We’re almost at the tail end of summer and some of us will soon be reaching for red wines to replace the refreshing whites. But do we really want to give up the whites altogether?
Enter chardonnay. The wine makes a perfect transition from summer into fall drinking. The varietal is gradually stepping away from “all butter, all oak” profile toward a crisp, un-oaked, steely profile. However, there are takers for both style.
Here on the Central Coast, there is a wide range of chardonnays to be savored, from the rich mouthfeel style of Paso to the crisp minerality of the cooler regions of Edna Valley and Monterey County.
Although Paso is not know for chardonnay due to its warm climate, there are several wineries making impressive wines from local fruit, among them Eberle, Daou, Justin, Adelaida Jack Creek, Castoro Cellars, Robert Hall and Calcareous to name a few.
Then there are wineries such as Brochelle, Monochrome, Field Recordings, Tooth & Nail and Clavo producing chardonnays sourced from cooler areas of Santa Barbara County, Edna Valley and Monterey County, Others such as Niner Estates, Derby Wine Estate and J. Lohr produce chardonnay (and pinot noir) from estate vineyards in Edna Valley, San Simeon or Monterey County.
To experience a range of chardonnays I gathered a group of local winemakers at our home where we tasted over a dozen styles from Central Coast.
Among the winemakers in the group was Rachel Martin, a fairly new name on the Central Coast, who recently launched her Oceano chardonnay. Martin resides In New York City, sources fruit from Spanish Springs vineyard in SLO County AVA’s Pismo Beach and her wine is produced in Napa Valley by winemaker Marbue Marke.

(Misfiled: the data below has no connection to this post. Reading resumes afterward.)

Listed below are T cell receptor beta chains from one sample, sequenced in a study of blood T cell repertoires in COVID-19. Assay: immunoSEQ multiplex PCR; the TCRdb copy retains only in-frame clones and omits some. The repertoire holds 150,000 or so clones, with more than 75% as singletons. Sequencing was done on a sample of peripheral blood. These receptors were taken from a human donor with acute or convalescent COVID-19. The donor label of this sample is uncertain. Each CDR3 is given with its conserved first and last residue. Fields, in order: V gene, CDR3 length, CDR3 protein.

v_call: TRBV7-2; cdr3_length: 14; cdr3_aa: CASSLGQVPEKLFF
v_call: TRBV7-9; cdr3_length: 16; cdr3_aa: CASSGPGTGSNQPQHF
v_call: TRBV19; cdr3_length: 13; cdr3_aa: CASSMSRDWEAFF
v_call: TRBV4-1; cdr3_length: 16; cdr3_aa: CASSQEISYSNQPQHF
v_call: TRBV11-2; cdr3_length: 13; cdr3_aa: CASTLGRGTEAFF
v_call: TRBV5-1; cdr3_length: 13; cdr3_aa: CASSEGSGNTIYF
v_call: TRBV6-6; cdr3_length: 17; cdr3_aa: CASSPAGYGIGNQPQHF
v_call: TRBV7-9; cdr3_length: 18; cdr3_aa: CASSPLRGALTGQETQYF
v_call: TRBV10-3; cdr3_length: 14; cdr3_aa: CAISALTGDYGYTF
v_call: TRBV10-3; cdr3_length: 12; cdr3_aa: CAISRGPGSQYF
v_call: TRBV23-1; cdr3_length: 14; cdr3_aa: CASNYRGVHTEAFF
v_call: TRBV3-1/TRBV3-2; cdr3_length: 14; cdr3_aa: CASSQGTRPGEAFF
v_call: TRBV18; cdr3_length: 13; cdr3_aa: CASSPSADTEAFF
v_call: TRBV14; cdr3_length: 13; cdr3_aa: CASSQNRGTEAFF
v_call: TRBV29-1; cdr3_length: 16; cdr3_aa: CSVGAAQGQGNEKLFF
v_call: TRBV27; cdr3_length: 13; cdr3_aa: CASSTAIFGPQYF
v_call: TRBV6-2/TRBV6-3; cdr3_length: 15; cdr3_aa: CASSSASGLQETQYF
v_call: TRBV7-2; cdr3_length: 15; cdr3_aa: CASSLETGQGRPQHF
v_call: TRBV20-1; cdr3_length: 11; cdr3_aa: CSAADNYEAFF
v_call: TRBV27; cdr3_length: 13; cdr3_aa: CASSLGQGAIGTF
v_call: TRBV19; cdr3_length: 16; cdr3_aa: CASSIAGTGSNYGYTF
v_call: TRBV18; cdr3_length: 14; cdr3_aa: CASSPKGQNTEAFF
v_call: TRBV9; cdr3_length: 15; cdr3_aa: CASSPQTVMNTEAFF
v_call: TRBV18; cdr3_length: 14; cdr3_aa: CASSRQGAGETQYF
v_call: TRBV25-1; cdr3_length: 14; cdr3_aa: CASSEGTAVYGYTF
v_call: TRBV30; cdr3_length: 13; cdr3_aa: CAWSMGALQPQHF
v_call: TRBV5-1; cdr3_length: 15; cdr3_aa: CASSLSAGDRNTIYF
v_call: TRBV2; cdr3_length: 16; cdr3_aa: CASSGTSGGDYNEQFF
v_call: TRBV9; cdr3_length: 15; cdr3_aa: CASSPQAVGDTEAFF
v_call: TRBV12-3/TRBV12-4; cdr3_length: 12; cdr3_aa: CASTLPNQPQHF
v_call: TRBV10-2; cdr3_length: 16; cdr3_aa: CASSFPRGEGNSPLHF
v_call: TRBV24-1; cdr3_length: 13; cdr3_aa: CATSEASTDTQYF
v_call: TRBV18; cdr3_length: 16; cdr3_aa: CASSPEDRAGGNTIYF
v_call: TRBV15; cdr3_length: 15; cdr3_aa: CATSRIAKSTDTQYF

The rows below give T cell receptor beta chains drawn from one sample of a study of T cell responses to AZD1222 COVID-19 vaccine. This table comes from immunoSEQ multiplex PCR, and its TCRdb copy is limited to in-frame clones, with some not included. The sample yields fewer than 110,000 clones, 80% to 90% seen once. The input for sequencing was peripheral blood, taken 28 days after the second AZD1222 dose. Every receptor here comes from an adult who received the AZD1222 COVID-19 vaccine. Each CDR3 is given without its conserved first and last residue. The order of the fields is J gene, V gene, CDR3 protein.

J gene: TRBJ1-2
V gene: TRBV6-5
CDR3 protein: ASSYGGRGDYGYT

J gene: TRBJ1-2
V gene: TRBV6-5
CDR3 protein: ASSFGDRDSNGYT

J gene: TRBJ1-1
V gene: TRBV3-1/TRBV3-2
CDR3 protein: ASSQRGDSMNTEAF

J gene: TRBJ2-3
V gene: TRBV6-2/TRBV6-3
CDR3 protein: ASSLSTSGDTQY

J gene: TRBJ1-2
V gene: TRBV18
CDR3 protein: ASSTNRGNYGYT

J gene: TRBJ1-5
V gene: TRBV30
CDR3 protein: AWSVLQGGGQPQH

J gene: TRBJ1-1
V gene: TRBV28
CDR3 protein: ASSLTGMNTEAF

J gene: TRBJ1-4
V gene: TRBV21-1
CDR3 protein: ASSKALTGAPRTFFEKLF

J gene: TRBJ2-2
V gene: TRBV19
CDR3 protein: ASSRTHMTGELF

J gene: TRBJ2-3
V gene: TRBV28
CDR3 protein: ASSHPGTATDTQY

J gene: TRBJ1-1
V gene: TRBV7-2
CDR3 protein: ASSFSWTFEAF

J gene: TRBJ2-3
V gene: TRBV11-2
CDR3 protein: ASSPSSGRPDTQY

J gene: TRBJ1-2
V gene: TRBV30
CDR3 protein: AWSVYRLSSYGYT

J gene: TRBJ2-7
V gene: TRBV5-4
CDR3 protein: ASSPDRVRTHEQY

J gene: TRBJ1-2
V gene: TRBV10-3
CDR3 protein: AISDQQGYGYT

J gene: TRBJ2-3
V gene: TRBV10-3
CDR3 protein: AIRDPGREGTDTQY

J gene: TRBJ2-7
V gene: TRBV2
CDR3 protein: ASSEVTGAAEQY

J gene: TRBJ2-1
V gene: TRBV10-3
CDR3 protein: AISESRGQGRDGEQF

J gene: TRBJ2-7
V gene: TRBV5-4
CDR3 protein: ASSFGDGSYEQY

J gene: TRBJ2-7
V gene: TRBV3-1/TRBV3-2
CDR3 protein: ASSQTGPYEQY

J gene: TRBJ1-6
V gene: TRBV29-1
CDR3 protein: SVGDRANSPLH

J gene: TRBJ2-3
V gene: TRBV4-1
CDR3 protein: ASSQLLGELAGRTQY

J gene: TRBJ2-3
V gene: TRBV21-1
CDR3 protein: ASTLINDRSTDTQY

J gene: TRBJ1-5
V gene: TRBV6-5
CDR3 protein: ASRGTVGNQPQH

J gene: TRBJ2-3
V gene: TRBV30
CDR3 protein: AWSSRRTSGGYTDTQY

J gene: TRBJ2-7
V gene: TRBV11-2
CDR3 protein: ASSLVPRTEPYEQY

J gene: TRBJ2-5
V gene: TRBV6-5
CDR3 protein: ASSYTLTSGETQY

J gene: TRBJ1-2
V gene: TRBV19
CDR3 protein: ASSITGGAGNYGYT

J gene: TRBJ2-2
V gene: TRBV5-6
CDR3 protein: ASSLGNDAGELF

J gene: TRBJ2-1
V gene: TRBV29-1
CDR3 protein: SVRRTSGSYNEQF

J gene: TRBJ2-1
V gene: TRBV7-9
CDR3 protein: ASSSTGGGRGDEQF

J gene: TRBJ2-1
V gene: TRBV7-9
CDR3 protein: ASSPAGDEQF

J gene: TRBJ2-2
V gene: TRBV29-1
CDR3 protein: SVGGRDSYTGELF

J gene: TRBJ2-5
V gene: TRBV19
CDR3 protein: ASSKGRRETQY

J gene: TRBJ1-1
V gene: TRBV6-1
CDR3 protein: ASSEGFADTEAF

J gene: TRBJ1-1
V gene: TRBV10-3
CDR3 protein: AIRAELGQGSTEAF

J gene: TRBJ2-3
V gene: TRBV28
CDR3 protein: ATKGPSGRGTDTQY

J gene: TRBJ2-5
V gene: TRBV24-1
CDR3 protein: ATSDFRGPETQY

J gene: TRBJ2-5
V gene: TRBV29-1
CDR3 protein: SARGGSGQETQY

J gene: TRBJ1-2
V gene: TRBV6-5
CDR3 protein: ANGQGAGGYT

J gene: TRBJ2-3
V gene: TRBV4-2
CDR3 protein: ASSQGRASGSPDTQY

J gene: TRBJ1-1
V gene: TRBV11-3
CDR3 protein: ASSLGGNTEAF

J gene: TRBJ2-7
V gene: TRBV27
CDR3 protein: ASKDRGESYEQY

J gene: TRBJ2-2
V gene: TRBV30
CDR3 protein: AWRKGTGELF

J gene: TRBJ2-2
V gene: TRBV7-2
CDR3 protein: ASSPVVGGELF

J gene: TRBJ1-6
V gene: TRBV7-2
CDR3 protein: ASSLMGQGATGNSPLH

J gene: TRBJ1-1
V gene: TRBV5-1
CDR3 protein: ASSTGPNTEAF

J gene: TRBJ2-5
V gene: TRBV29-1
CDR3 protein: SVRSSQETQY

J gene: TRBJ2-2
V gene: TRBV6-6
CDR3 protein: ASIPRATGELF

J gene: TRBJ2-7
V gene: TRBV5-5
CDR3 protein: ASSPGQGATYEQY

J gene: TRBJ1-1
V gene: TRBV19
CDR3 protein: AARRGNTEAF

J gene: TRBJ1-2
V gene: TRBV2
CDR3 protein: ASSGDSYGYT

Martin is an industry veteran who hails from a winemaking family in Middleburg, VA. In fact, she created and co-authored the region’s AVA. Her enology and viticulture studies have taken her from Napa Valley College to the University of Bordeaux. Martin co-founded and operated Boxwood Winery in Middleburg as its executive vice president.
A chance visit brought Martin to Pismo Beach and Spanish Springs vineyard and so to our tasting. It was the vineyard’s one-mile proximity to the Pacific that compelled her to leave her 15-year tenure at Boxwood to make wine in California and focus solely on Oceano.
Martin’s passion for the vineyard comes through clearly in the wine. Aptly named, the 2017 Oceano was a burst of ‘sea breeze in a glass.’ Lilting notes of guava and green melon dance with a seductive raciness and a razor sharp minerality. The medium to full-bodied wine was vinified with no malolactic fermentation.
“It’s more vineyard driven in the classic Bourgogne style,” commented Marbue, who joined us at the tasting.
Winemaker Amy Butler, who is known for crafting Rhône style wines under her Ranchero Cellars label, launched her Dorothy Jean chardonnay last year. “I love chardonnay,” she said of the wine she makes in collaboration with vintner Janis Pelletiere.